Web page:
In order to make your PCB, it is important to know, among other things, the electrical properties of the board material. Such materials are, naturally, the bases of many circuits and are distinguished by many different parameters, some related to applications, some related to manufacturing issues, some related to environmental and mechanical considerations. With a good understanding of various PCB material properties, the process of selecting a specific one for a given set of circuit performance requirements will certainly be simpler.
You need to learn how to choose the right material in PCB production for your PCB model. There are many different material classes, each with different properties and in choosing the right one, you need to consider the needed property and the cost. A PCB generally consists of several layers of heat laminated in a single layer together. From top to bottom the material used in PCB incorporates such parts as Silkscreen, Soldermask, Copper, and Substrate.
Guidelines for the choice of right PCB Material
PCBs are made in single- and double-sided forms, some of which are copper-clad, while others use aluminum in military and aviation, industrial and medical applications. The material used should provide optimal performance for these specific areas.
PCB materials are chosen for their lightweight, quality or power handling ability. Since material levels align with performance levels, when selecting PCB materials, it is vital to determine which functions should be compared with the other. Quality is also important when making a board for home electronics or industrial equipment.
Some of the main PCB material are the followings:
- FR-4 (FR = Flame Retardent ) – It is a glass fiber epoxy laminate and is the most commonly used material for PCB production
- CEM-1-3 Composite material – it is composed of woven glass fabric surfaces and paper core combined with epoxy resin
- Aluminum Metal Core PCB – this means that Aluminum is used as the base material and not normal FR4/CEM1-3
- Heavy Copper PCB- Heavy copper PCBs are used for such applications as high power distribution, High current applications, etc.
- Rogers PCB- This board is used for high-frequency applications
When picking the material for a PCB, the following two key characteristics should be considered:
- Thermal properties
- Electrical properties
The thermal and electrical properties are also divided into a wide variety of properties that are very significant for the selection of PCB material. Below are the sub-properties of each category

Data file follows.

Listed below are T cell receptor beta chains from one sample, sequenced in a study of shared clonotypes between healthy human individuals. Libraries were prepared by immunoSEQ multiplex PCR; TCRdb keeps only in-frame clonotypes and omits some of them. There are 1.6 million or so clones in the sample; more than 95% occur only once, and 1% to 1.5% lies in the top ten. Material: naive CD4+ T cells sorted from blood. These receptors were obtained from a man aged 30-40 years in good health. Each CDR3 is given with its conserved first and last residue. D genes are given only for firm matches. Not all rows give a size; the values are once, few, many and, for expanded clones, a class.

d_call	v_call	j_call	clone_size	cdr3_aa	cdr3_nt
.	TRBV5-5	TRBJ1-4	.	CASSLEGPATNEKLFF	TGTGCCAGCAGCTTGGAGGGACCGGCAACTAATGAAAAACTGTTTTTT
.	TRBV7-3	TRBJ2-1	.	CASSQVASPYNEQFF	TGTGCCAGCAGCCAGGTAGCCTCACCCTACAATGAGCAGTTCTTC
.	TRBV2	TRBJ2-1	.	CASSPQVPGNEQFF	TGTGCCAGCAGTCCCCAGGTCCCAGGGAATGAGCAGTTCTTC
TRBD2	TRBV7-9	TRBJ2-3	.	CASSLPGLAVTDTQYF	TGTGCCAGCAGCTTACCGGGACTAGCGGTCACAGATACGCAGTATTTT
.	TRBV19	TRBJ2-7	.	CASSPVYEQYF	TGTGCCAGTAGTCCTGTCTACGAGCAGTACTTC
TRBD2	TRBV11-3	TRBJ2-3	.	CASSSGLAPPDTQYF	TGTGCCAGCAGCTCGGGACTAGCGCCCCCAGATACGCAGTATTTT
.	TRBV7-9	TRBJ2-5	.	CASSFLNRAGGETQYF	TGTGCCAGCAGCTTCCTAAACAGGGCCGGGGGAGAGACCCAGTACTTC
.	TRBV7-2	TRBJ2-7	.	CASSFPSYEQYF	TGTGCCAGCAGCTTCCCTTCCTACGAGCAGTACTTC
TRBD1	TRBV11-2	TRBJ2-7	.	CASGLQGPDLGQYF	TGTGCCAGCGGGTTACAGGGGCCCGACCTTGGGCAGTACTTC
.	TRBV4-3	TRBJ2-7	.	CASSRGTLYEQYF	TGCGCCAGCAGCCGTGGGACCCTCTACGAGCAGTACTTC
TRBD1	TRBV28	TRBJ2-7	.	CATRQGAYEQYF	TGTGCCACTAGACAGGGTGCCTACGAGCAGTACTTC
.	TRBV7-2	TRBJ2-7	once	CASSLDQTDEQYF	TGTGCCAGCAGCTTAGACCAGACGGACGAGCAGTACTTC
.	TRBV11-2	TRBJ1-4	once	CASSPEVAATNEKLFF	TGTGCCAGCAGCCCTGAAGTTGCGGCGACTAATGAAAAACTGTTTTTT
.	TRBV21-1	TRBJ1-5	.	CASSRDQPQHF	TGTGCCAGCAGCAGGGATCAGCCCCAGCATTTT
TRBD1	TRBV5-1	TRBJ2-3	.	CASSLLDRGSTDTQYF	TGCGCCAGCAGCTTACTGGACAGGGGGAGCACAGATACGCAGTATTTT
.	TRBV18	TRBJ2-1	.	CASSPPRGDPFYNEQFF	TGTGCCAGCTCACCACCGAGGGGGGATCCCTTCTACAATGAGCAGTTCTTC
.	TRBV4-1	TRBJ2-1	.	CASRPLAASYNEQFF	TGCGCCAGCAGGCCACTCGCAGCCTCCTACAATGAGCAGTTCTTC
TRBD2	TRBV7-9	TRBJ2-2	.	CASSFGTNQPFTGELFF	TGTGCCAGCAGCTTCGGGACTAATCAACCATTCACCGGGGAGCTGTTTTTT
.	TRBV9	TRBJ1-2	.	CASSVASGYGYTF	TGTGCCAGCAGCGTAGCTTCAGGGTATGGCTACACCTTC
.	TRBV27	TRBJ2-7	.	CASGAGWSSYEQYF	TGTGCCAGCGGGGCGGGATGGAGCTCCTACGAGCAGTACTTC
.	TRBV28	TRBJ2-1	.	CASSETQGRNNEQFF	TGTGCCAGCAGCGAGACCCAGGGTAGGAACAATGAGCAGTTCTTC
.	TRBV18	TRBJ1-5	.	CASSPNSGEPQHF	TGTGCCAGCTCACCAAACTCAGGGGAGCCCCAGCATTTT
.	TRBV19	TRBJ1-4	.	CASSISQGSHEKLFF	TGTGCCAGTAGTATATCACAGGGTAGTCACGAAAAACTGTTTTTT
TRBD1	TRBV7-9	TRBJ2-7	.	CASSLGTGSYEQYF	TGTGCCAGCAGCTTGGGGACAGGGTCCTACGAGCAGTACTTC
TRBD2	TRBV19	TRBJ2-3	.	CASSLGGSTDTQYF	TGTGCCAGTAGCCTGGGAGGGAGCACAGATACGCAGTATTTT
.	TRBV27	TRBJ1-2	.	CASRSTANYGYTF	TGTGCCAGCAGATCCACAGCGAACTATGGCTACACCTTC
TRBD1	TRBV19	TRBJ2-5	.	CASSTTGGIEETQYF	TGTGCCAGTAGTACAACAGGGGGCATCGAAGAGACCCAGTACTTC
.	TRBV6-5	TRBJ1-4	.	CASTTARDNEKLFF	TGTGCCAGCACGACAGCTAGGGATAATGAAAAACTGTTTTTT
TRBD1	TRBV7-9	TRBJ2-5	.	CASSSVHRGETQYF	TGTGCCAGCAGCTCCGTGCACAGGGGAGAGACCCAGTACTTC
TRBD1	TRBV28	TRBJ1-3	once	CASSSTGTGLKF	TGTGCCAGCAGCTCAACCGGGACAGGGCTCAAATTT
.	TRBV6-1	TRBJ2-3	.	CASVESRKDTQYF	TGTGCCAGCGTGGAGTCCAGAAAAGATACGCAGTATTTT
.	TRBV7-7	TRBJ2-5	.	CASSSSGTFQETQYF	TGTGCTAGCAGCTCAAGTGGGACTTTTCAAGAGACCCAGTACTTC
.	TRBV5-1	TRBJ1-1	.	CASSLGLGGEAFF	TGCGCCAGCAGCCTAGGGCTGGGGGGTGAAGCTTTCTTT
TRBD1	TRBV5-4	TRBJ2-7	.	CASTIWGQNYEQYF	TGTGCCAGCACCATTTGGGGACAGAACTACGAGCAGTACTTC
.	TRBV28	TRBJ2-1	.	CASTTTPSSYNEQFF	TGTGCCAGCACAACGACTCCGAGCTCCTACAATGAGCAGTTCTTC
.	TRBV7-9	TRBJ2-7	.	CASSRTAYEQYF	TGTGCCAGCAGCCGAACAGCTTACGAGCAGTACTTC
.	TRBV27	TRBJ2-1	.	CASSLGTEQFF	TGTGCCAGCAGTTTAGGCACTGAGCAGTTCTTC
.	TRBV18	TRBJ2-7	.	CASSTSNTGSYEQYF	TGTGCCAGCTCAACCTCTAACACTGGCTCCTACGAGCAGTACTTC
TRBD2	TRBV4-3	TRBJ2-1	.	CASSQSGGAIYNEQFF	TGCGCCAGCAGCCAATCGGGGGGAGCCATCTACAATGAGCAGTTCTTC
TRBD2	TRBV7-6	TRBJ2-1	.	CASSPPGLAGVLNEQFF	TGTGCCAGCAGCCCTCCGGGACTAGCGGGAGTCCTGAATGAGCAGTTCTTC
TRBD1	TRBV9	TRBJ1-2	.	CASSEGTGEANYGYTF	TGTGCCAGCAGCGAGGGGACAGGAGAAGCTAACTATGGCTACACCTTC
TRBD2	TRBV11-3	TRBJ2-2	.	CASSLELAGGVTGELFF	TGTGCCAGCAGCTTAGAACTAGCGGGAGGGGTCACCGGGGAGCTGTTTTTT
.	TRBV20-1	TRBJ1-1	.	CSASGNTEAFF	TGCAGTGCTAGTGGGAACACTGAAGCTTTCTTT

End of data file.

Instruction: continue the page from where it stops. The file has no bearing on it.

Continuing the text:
- Thermal Properties
- Thermal conductivity (K)
- Decomposition temperature (Td)
- Glass transition temperature (Tg)
- The coefficient of thermal expansion (CTE)
- Electrical Properties
- Electrical strength of a PCB material
- Volume Resistivity
- The surface resistivity of a dielectric material
- Loss of tangent/dissipation factor
- Relative permittivity/dielectric constant
Here are a few general ideas that can act as a starting point for choosing products for specific applications of substrates/laminates:
- In standard boards, FR-4 is widely used. The Tg value is 135˚C. It also has a high-Tg (150-210 C) version that makes it ideal for use in high-density applications
- For high-density systems, CEM-1, CEM-2, and CEM-3 also work well. CEM-1 offers a 122 ° C Tg, CEM-2 has a 125 ° C Tg and a 125 ° C Tg CEM-3.
- RF-35 has a 130 ° C Tg for substrates, making it a choice for high-density systems.
- With its Tg of 160, Teflon can be a good choice for high-frequency, microwave and high-power boards
- For high-frequency, high-power and microwave applications, PTFE is able to supply a substrate with a 240-280 C Tg.
- Polyimide as a substrate for high-power, high-frequency and microwave situations provides a Tg of 250 ˚C or more. Because FR4 substrates are very rigid, polyimide substrates are suitable for flex circuits. Besides flexibility, polyimides have a high-temperature resistance but are more expensive than FR4s.
When selecting PCB board materials, quality is of the highest importance in manufacturing any kind of board, whether it is designed for home electronics or industrial equipment. A component containing a printed circuit board may be large or small, cheap or expensive, but what matters most is that the item in question should offer superior performance throughout its expected lifespan.
To reach a consistency, the selection of PCB material must satisfy the design requirements, manufacturing quality and cost criteria. Electrical and thermal parts are included in the design requirements. Normally such considerations are important when making very high-speed PCB boards. For example, the widely used FR-4 material may not be used where the dielectric losses occur at several GHz frequencies, which may have a significant effect on signal attenuation In electrical situations. For such applications, is important to note whether the dielectric constant and dielectric loss are correlated at the specified frequency or not and Rogers material is the best choice while it is more expensive compared to FR4